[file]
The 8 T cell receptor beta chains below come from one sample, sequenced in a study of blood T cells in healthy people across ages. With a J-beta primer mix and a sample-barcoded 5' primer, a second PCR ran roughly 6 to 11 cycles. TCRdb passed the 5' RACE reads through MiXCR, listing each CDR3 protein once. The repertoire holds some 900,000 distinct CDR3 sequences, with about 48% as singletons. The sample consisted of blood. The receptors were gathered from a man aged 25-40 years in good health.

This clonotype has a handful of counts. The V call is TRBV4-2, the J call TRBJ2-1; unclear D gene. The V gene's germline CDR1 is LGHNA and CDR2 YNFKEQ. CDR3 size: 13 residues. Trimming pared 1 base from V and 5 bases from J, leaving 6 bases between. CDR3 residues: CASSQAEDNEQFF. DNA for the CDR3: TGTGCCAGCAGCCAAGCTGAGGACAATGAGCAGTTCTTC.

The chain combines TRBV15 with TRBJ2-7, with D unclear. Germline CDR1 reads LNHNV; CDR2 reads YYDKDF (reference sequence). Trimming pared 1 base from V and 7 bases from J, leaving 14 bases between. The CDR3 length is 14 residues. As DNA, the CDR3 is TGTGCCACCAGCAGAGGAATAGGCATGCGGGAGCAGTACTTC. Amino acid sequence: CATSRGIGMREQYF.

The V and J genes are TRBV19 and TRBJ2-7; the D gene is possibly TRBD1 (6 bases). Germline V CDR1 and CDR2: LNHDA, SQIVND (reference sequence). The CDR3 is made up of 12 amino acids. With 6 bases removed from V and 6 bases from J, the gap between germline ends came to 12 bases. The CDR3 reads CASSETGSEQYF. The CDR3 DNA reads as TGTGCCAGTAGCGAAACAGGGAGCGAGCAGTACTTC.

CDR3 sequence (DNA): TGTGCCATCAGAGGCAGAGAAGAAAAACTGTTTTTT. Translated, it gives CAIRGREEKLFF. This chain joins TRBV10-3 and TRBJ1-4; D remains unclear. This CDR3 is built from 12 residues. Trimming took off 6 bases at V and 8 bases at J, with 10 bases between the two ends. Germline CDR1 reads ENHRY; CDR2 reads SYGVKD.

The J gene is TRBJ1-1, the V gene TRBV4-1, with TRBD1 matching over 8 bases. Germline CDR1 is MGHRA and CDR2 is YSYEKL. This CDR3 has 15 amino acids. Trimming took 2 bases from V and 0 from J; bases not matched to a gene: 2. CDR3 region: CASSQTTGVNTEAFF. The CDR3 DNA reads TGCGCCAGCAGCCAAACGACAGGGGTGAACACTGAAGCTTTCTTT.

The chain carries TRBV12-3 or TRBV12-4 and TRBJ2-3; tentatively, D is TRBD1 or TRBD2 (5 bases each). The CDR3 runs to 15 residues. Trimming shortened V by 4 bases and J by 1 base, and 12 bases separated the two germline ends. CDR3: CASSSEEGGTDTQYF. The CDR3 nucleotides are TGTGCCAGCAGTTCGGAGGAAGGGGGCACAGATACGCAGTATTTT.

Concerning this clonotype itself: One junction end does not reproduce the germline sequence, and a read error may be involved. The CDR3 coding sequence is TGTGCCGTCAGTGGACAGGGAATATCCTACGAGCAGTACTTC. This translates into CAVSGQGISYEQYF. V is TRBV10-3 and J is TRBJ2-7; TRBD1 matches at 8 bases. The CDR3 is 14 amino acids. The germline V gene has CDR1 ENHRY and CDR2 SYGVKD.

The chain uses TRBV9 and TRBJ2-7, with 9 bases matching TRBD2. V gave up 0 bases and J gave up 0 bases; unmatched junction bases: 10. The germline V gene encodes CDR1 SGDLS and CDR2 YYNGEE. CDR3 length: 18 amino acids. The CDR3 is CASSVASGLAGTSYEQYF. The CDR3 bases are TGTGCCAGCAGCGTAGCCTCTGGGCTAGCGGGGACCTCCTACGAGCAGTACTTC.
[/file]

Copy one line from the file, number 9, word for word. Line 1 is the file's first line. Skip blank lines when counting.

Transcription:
The chain uses TRBV9 and TRBJ2-7, with 9 bases matching TRBD2. V gave up 0 bases and J gave up 0 bases; unmatched junction bases: 10. The germline V gene encodes CDR1 SGDLS and CDR2 YYNGEE. CDR3 length: 18 amino acids. The CDR3 is CASSVASGLAGTSYEQYF. The CDR3 bases are TGTGCCAGCAGCGTAGCCTCTGGGCTAGCGGGGACCTCCTACGAGCAGTACTTC.